To obtain high combustion efficiency, burner and boiler combustion chamber must be designed as optimal as possible. On the other hand differences in the use of fuels also affect the efficiency of combustion. It is known that liquid fuel and gas (LNG and HSD) produce higher combustion efficiency than solid fuels such as coal.

boiler efficiency

Calculating the combustion efficiency of the boiler is not difficult, we just need to reduce the total amount of heat energy released by thermal energy burning that passes out through the stack (chimney) divided by the total heat energy.

\eta_{combustion}=\dfrac {Q_{in}-Q_{losses}}{Q_{in}}\times100\%

Where:

\eta_{combustion} : boiler combustion efficiency (%)

Q_{in} : The total heat of combustion energy (calories; Joule)

Q_{losses} : Heat energy passing out through the chimney (calories; Joule)

The only difficult thing in calculating the combustion efficiency is how to pursuit the optimal number. Combustion efficiency is characterized by the overall fuel burning in the combustion chamber. While the control parameters are used to ensure the overall fuel burning, is the amount of air combustion (air excess) coming out through the stack. The more the amount of air excess coming out through the chimney, then the more likely the amount of unburned fuel can pass through the chimney. But you should remember that the more the amount of excess water passing through the chimney, the amount of heat energy escaping the rest of airborne is also growing. Therefore there is an optimum number of excess amounts of air, so that the boiler combustion efficiency can obtain the most optimal number.

Appears in the graph illustration above that the higher the amount of air (oxygen) passing through the stack, the smaller amount of fuel including carbon monoxide burned imperfectly. But as we have discussed above, the higher the amount of air excess, so the combustion efficiency chart is going to go back down, since the heat energy was coming away with the rest of the air. Then certainly there is an optimum value of the air excess to obtain the best combustion efficiency. As an illustration, the optimum value of air excess to the combustion of natural gas is 5 to 10%, liquid fuel at the rate of 5 to 20%, and 15 to 60% for coal combustion.

Boiler Thermal Efficiency

Boiler thermal efficiency shows how the performance in terms of its function as a heat exchanger. The efficiency calculation will show how effective the transfer of heat energy from the combustion process of fuel into the air. However, the efficiency calculation is not very accurate, because it does not account for the loss of heat radiation and convection that are not absorbed by water. In addition, the calculation of the thermal efficiency of the boiler cannot be used for economic analysis, because these calculation doesn’t take notice carefully the amount of fuel consumed. On this basis we will not discuss more about the calculation of the thermal efficiency of the boiler.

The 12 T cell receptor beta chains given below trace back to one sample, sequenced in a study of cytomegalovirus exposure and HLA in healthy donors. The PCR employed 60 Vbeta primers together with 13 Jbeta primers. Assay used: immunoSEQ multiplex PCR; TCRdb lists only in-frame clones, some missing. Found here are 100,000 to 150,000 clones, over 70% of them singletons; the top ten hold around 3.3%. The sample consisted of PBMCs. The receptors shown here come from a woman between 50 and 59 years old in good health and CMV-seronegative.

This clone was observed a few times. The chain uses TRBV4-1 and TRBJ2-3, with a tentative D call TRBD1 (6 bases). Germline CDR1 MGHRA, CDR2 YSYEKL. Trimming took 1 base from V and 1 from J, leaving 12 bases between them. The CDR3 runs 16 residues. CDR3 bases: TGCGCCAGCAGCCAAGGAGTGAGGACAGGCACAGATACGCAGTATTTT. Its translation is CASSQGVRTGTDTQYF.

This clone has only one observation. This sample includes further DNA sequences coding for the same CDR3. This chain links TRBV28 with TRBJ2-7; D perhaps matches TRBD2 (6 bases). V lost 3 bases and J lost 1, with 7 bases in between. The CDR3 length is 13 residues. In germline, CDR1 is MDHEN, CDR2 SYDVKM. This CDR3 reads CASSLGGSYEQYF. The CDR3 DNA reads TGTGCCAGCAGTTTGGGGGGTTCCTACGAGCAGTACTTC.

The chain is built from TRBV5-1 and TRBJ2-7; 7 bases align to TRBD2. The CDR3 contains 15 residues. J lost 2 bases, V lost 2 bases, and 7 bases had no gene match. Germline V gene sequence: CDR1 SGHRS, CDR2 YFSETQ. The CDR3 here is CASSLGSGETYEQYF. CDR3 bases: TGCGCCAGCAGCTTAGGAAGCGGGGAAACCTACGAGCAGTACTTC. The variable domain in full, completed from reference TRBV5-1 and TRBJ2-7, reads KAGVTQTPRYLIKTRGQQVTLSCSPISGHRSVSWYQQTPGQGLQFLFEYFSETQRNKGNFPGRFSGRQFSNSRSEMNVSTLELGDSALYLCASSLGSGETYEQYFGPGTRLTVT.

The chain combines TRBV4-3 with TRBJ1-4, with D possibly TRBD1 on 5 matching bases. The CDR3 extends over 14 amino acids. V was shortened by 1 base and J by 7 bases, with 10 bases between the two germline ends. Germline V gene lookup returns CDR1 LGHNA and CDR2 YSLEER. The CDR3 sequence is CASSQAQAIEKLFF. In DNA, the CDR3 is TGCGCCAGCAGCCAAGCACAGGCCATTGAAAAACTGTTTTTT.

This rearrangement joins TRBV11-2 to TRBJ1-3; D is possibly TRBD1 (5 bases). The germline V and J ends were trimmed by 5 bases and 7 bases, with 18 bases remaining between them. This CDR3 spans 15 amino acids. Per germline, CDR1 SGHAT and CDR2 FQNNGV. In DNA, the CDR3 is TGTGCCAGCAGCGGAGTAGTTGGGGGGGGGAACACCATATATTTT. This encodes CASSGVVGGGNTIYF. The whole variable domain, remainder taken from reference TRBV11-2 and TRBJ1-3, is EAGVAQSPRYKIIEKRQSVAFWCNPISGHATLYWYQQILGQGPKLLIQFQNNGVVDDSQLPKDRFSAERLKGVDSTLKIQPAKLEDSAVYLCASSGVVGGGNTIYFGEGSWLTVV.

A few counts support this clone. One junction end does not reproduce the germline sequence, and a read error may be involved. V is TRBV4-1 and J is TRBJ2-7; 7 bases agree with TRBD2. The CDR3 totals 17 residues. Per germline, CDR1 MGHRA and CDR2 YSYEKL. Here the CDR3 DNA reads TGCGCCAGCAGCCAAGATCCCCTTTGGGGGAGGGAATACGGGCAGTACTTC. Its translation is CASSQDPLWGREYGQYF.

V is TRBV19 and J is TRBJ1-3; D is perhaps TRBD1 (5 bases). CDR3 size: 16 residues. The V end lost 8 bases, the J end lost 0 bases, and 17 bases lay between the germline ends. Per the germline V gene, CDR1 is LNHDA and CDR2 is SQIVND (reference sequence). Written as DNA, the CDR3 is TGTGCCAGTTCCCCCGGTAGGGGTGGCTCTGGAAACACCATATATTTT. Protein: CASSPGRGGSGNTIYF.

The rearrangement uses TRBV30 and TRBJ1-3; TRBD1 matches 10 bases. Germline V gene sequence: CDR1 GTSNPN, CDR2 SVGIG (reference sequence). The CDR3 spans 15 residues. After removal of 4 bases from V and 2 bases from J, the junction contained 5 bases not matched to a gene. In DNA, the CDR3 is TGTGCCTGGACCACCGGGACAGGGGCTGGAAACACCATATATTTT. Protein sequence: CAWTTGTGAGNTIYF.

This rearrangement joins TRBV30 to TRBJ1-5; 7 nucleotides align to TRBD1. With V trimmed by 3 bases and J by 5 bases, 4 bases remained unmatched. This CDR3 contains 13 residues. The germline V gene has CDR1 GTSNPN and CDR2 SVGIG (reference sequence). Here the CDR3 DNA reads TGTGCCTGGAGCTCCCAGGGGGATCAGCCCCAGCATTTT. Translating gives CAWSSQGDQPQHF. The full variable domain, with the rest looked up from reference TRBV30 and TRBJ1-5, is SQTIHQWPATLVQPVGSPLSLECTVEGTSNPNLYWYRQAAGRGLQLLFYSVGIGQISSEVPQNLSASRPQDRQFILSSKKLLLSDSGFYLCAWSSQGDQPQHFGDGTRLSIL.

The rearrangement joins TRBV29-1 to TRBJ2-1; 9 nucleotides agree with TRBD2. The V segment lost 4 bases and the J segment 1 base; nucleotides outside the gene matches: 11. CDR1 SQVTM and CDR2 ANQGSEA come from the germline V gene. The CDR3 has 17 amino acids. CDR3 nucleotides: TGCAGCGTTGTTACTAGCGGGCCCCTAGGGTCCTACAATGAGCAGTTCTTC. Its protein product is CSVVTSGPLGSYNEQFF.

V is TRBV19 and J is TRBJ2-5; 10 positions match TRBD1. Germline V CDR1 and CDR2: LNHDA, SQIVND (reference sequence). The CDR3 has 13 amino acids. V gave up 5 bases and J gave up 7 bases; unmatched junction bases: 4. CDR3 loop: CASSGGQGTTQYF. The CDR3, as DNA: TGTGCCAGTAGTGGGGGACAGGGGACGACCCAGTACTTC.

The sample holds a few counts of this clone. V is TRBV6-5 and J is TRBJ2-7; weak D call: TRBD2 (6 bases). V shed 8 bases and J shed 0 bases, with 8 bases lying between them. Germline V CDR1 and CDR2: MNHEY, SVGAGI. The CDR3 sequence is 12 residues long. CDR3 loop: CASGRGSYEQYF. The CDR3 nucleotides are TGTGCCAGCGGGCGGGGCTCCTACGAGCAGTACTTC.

One that is considered the most effective way to determine the performance of broiler more closely is to count Efficiency of Fuel-to-Steam (commonly referred to as Fuel Efficiency). In addition to considering the effectiveness of the boiler as a heat exchanger (thermal efficiency), the calculation of boiler’s fuel efficiency also notices losses due to radiation heat transfer and convection. The calculation of boiler’s fuel efficiency boiler should consider the consumption amount of fuel used, so it is very appropriate to be used as a point of boiler economic analysis.

Direct Method

There are two popular methods for calculating the fuel efficiency of the boiler; the direct method and the indirect one. The direct method, known as method of input-output, is done by comparing directly the heat energy absorbed by the water so that the change phase into a vapor (output energy) with the thermal energy generated by burning fuel in the boiler’s combustion chamber (input energy). Simple formulation of calculation using the direct method can be described as follows:

\eta_{fuel}=\dfrac {Q_{steam}}{Q_{fuel}}\times 100\%
=\dfrac {Q\times \left( h_{g}-h_{f}\right) }{q\times GCV}\times 100\%

Where:

\eta_{fuel} : Boiler Fuel Efficiency (%)

Q_{steam} : Total heat energy absorbed by water vapor (calories; Joule)

Q ​: Discharge of water vapor out of boiler (kg / h)

h_{g} ​: Steam enthalpy out of boiler (kcal/kg)

h_{g} ​: Water enthalpy entering boiler (kcal/kg)

Q_{fuel} ​: The heat energy produced by fuel burning (calories; Joule)

q : Debit of fuel requirement (kg/h)

GCV ​: Gross Calorific Value (kcal/kg)

In the direct method, there are some parameters that should be measured with precision in order to get an accurate calculation results. These parameters include: